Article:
Chris Turney does not think the expedition's visit to the islands was unduly long. Neither does he believe that the length of time spent there had any bearing on the Shokalskiy being in the wrong place at the wrong time when the ice surrounded and blocked her in.
It may not be provable either way. Whatever the truth, some of the paying passengers on the Australasian Antarctic Expedition 2013 spoke unfavourably about the manner in which the situation at the islands was handled. Everyone I spoke to asked to be quoted anonymously, mindful of the considerable media interest that may await in Tasmania.
"The teacher in me cringes at the logistics," said one of the paying members of the expedition.
Another said the expedition was run like a "boys' own adventure" and expressed concern over what she believed was a lack of thorough briefing on safety procedures throughout the Antarctic leg of the expedition.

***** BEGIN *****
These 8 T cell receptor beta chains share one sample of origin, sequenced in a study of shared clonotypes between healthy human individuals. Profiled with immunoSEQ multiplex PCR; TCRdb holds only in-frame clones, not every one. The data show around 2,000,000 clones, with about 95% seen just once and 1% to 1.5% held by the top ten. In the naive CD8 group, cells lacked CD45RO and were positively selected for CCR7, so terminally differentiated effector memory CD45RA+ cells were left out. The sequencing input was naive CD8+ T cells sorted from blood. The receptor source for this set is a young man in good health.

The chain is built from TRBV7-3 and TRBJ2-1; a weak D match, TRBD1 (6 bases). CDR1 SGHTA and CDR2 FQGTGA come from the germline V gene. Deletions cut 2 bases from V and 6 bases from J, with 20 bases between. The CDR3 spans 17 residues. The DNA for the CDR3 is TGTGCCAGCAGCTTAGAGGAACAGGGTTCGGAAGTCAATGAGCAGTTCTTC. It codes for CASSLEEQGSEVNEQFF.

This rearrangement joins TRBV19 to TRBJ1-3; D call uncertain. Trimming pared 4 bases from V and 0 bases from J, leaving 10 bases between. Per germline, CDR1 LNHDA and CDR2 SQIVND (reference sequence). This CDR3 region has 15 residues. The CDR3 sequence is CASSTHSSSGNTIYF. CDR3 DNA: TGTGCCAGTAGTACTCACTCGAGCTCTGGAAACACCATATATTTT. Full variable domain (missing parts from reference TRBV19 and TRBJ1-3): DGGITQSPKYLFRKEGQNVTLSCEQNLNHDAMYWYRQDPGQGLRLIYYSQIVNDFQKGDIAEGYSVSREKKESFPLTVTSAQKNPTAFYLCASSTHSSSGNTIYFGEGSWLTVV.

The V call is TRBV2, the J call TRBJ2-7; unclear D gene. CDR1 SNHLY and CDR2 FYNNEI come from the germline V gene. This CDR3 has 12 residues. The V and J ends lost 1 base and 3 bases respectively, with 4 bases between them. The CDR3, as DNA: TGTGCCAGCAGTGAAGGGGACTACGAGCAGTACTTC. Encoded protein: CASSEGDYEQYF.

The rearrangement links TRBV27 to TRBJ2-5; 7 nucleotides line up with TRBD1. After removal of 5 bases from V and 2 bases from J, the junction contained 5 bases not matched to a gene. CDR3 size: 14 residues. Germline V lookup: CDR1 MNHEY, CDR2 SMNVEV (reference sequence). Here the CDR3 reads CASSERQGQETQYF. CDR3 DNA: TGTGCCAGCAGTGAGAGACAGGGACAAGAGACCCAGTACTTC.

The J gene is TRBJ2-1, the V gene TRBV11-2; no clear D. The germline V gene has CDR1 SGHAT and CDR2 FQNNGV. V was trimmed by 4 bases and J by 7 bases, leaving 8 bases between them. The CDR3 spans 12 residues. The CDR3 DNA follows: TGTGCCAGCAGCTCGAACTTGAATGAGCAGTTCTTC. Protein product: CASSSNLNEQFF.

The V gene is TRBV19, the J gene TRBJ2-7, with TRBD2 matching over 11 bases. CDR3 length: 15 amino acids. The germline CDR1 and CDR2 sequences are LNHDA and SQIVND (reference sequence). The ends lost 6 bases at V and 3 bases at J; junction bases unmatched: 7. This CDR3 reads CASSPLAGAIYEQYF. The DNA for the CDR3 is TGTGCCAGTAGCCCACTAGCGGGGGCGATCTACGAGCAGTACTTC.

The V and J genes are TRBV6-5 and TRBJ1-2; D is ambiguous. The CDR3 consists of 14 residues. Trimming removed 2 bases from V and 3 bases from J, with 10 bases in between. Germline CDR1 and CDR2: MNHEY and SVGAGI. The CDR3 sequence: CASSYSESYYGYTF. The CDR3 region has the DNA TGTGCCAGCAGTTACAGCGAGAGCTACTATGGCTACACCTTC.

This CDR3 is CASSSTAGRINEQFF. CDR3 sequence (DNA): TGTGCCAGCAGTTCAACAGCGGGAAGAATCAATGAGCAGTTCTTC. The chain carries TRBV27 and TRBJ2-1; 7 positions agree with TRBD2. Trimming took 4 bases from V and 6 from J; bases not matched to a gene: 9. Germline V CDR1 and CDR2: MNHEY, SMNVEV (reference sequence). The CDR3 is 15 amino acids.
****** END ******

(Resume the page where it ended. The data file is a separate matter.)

Others I spoke to agreed that the expedition had its shortcomings in the logistics department.
However, Terry Gostlow, a resident of Adelaide, said he wanted to praise expedition leader Chris Turney for mounting a privately funded Antarctic scientific expedition of which members of the public could be part and in which they could actively contribute as scientific assistants, if they chose.
Mr Gostlow said he applauded this as a way of making science exciting and taking Antarctic research to the people.
John Black of Sydney agreed, saying that it would be a pity if future privately-run science expeditions were not permitted by the Australian government's Antarctic authorities because of how events unfolded during the Australasian Antarctic Expedition 2013.
The outreach mission of the Australasian Antarctic Expedition was one of the features which attracted several of the participating scientists to sign up.
The coming investigations may now take a view on whether an expeditionary cocktail of working Antarctic scientists and accompanying tourists is a viable formula in an environment as unpredictable and dangerous as Antarctica.